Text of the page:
Worlds Fantastic, Worlds Familiar by Bonnie J. Buratti

Many thanks go to NetGalley and the publisher for granting me access to this book in exchange for an honest review.

I've always had a passing interest in the field of Astrophysics, regularly looking out for big news items like the discovery of evidence pointing to running water on Mars and the more recent haul of exoplanets around the dwarf star TRAPPIST-1. Getting the chance to read a book about how humankind has observed planets and moons in the past and present, as well as a look to the future, was a really exciting prospect for me.

And this popular science book is very informative, it describes a lot about the discoveries of features on the planets and moons, as well as going into a bit of detail as to why Pluto isn't a planet. It was a really fascinating read and was certainly not a complicated read. There is only one mathematical equation, near the end, which Buratti helps break down so it is more understandable.

On a negative note, she comes across as being slightly obsessed with herself, especially the repeated fact that Carl Sagan, the great physicist, was her mentor. Why it was necessary to tell the reader in almost every chapter is beyond my comprehension. Also, mostly in the beginning, and a little later one, she does keep referencing the point that she is a female scientist, as if it's so hard to believe. I understand that the sciences have been portrayed a lot as a male dominated area, and maybe it was hard for her at first to break through, but it only needed a little mention.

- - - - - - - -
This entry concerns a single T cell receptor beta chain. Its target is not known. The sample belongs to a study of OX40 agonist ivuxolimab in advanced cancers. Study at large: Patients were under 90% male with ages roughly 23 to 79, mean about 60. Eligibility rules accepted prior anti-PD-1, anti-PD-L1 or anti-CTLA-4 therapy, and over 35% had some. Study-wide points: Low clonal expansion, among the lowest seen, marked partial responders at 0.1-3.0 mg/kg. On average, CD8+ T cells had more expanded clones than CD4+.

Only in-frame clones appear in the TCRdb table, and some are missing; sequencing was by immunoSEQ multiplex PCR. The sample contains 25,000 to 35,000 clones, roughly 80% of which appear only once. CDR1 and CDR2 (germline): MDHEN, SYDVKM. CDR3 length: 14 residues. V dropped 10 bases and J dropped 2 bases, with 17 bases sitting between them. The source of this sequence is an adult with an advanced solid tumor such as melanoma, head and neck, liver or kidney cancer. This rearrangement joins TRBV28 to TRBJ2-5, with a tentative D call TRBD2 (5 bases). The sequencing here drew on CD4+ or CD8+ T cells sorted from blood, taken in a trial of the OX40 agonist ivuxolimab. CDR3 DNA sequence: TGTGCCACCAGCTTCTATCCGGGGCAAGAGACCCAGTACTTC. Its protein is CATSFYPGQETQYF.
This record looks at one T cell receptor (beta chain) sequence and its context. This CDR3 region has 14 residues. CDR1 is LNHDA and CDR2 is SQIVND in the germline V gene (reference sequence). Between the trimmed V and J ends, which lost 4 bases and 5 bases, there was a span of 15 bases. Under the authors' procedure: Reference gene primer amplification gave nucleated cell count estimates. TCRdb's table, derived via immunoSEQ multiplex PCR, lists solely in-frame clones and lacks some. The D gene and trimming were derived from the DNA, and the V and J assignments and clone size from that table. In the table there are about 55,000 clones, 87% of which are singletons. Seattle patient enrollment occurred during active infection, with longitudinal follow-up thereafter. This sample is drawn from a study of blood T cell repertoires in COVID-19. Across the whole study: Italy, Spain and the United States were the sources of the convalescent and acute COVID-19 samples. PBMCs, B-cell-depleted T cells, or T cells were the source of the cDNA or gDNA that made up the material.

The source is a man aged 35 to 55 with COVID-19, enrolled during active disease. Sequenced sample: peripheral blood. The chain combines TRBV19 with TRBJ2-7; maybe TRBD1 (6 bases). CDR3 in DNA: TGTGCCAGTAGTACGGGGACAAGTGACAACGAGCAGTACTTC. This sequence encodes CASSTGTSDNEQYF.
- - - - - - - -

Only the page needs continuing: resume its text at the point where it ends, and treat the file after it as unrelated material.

That said, it takes nothing away from what is a truly fascinating and engaging read which I would recommend to you if you have any interest in our solar system and beyond!

Star rating: 4/5
This book is due to be published on 27th March 2017